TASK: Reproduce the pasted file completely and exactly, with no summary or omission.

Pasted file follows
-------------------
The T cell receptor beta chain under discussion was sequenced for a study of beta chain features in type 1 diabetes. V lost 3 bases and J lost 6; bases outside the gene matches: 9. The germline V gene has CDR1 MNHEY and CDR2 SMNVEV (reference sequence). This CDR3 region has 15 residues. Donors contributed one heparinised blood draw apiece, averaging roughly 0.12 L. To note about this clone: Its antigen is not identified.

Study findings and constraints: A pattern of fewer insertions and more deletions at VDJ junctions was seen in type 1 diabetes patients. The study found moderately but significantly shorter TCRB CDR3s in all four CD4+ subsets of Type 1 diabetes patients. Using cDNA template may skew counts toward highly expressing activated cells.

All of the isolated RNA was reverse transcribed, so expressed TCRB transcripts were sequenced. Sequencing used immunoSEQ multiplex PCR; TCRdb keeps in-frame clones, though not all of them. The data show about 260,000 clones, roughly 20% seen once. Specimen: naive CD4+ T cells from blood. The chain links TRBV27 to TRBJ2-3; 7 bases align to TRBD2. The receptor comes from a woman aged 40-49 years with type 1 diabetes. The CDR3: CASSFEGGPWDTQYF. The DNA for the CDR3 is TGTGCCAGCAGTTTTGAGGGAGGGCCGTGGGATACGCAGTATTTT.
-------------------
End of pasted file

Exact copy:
The T cell receptor beta chain under discussion was sequenced for a study of beta chain features in type 1 diabetes. V lost 3 bases and J lost 6; bases outside the gene matches: 9. The germline V gene has CDR1 MNHEY and CDR2 SMNVEV (reference sequence). This CDR3 region has 15 residues. Donors contributed one heparinised blood draw apiece, averaging roughly 0.12 L. To note about this clone: Its antigen is not identified.

Study findings and constraints: A pattern of fewer insertions and more deletions at VDJ junctions was seen in type 1 diabetes patients. The study found moderately but significantly shorter TCRB CDR3s in all four CD4+ subsets of Type 1 diabetes patients. Using cDNA template may skew counts toward highly expressing activated cells.

All of the isolated RNA was reverse transcribed, so expressed TCRB transcripts were sequenced. Sequencing used immunoSEQ multiplex PCR; TCRdb keeps in-frame clones, though not all of them. The data show about 260,000 clones, roughly 20% seen once. Specimen: naive CD4+ T cells from blood. The chain links TRBV27 to TRBJ2-3; 7 bases align to TRBD2. The receptor comes from a woman aged 40-49 years with type 1 diabetes. The CDR3: CASSFEGGPWDTQYF. The DNA for the CDR3 is TGTGCCAGCAGTTTTGAGGGAGGGCCGTGGGATACGCAGTATTTT.